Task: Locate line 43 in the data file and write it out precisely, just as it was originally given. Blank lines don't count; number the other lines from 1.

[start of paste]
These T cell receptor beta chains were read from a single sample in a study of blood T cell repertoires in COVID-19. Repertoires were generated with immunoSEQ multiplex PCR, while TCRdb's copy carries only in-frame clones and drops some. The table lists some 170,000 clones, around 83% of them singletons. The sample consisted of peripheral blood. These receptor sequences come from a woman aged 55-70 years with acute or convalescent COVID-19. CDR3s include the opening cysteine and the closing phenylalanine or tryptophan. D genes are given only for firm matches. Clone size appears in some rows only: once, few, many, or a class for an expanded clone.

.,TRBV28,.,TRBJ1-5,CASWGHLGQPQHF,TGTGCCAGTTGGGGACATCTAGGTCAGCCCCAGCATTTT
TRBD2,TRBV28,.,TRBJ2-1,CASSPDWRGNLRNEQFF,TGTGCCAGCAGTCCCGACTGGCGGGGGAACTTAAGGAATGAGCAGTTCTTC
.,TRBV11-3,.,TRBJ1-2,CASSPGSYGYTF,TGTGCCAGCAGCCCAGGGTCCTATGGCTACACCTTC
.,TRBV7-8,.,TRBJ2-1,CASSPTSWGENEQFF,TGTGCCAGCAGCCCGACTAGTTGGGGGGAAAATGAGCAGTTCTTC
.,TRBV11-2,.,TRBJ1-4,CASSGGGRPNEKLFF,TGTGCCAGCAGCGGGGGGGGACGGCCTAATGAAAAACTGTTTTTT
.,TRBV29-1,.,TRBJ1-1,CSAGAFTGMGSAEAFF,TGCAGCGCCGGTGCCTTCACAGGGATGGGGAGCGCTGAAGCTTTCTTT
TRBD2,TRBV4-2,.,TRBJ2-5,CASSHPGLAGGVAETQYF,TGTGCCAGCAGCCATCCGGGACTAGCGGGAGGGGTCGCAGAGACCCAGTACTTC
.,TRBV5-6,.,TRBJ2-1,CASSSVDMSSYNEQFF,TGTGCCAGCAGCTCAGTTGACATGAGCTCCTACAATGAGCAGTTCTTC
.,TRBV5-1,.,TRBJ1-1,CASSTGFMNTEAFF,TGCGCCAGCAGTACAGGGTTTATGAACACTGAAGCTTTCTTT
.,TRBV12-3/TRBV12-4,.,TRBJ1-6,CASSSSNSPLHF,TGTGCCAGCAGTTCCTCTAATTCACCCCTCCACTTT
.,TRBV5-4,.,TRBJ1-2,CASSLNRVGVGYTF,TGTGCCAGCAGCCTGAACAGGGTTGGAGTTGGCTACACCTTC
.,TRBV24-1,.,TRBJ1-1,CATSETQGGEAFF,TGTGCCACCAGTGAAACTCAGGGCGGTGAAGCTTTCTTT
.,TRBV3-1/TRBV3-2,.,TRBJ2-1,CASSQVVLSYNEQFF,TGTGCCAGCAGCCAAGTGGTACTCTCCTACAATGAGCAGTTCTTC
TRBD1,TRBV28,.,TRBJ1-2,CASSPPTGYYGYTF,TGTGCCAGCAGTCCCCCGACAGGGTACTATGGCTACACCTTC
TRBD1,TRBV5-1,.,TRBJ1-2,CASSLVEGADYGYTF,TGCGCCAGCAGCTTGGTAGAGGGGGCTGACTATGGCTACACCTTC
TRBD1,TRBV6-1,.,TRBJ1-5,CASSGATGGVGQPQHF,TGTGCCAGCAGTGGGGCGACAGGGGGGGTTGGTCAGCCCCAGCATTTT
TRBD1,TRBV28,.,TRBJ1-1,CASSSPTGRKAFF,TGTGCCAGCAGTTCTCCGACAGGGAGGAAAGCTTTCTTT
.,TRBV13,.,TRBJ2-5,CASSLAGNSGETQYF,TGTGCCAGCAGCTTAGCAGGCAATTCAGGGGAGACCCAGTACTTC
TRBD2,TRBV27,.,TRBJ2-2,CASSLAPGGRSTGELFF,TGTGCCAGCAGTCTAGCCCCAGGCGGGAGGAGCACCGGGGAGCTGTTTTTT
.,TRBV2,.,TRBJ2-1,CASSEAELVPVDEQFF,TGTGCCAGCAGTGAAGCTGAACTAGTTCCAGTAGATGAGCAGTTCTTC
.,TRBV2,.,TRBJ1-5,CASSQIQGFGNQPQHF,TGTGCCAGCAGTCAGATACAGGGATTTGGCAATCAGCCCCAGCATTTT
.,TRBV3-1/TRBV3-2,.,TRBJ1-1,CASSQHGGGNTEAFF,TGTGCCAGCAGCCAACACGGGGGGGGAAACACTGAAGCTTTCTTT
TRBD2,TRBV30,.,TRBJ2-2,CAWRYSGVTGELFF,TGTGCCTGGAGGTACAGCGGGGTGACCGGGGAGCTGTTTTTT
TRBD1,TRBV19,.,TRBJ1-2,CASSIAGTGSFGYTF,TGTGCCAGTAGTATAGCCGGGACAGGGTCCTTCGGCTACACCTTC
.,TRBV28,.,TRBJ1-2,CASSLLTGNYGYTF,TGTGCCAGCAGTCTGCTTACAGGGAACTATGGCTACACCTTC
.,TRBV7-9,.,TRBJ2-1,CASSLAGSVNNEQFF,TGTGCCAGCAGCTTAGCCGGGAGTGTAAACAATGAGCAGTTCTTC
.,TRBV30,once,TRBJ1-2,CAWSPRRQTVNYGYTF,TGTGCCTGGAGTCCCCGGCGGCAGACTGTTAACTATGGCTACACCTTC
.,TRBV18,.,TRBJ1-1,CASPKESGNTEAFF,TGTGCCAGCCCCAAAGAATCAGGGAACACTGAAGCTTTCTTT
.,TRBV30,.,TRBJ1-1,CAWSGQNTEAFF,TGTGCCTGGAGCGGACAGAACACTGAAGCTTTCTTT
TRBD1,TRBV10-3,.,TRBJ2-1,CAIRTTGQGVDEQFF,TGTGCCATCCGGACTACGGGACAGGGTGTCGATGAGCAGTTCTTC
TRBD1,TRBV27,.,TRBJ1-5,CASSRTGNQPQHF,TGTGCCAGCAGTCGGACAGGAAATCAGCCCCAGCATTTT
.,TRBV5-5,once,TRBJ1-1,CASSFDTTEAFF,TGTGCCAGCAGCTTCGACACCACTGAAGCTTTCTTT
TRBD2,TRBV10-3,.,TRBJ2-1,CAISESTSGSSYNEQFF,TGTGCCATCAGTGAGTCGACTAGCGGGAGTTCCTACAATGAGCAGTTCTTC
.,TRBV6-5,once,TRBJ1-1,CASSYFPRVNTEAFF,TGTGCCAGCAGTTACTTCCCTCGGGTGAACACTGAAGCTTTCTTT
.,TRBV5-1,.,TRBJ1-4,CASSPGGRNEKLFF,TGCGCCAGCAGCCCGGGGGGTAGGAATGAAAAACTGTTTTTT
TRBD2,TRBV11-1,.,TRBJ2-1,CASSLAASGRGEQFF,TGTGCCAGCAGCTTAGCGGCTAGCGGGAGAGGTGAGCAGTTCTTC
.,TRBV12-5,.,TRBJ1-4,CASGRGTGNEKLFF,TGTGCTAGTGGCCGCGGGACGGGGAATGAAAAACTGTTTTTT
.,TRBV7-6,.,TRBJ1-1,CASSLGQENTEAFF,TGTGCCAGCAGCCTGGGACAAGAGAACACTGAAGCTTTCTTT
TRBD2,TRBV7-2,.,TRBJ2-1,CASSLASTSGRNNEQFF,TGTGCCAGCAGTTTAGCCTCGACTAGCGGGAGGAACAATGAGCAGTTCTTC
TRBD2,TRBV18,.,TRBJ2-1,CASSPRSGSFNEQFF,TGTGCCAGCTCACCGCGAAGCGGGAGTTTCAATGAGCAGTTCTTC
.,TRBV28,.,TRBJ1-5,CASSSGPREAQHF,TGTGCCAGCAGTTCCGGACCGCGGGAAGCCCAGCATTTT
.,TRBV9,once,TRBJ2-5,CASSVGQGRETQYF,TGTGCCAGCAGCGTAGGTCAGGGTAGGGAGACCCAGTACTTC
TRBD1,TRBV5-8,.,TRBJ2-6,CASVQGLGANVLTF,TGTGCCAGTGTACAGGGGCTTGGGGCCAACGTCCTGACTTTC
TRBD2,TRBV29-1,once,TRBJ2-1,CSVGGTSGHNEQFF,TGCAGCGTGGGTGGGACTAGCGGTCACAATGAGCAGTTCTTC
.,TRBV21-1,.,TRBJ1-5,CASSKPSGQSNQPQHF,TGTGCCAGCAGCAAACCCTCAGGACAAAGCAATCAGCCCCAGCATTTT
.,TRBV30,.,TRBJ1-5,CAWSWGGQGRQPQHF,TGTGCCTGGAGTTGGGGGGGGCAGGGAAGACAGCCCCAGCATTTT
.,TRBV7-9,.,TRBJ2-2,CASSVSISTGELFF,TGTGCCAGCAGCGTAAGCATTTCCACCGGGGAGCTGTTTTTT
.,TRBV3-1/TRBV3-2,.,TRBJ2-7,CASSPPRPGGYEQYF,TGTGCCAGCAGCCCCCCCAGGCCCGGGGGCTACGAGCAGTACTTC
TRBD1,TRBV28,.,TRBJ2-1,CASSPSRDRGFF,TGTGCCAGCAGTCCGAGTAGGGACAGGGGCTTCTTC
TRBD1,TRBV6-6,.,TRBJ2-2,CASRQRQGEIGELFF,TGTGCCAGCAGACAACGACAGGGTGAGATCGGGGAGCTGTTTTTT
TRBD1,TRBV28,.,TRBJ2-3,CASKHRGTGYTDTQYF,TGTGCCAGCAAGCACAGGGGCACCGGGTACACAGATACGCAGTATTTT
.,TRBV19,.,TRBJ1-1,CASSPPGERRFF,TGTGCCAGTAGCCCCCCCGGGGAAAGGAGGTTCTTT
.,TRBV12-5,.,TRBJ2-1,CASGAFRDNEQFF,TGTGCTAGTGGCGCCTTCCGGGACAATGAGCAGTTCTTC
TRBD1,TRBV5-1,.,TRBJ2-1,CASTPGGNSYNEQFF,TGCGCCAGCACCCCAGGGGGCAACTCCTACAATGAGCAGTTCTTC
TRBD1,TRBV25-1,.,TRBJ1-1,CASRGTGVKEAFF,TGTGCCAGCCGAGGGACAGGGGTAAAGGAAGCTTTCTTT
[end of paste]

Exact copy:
.,TRBV9,once,TRBJ2-5,CASSVGQGRETQYF,TGTGCCAGCAGCGTAGGTCAGGGTAGGGAGACCCAGTACTTC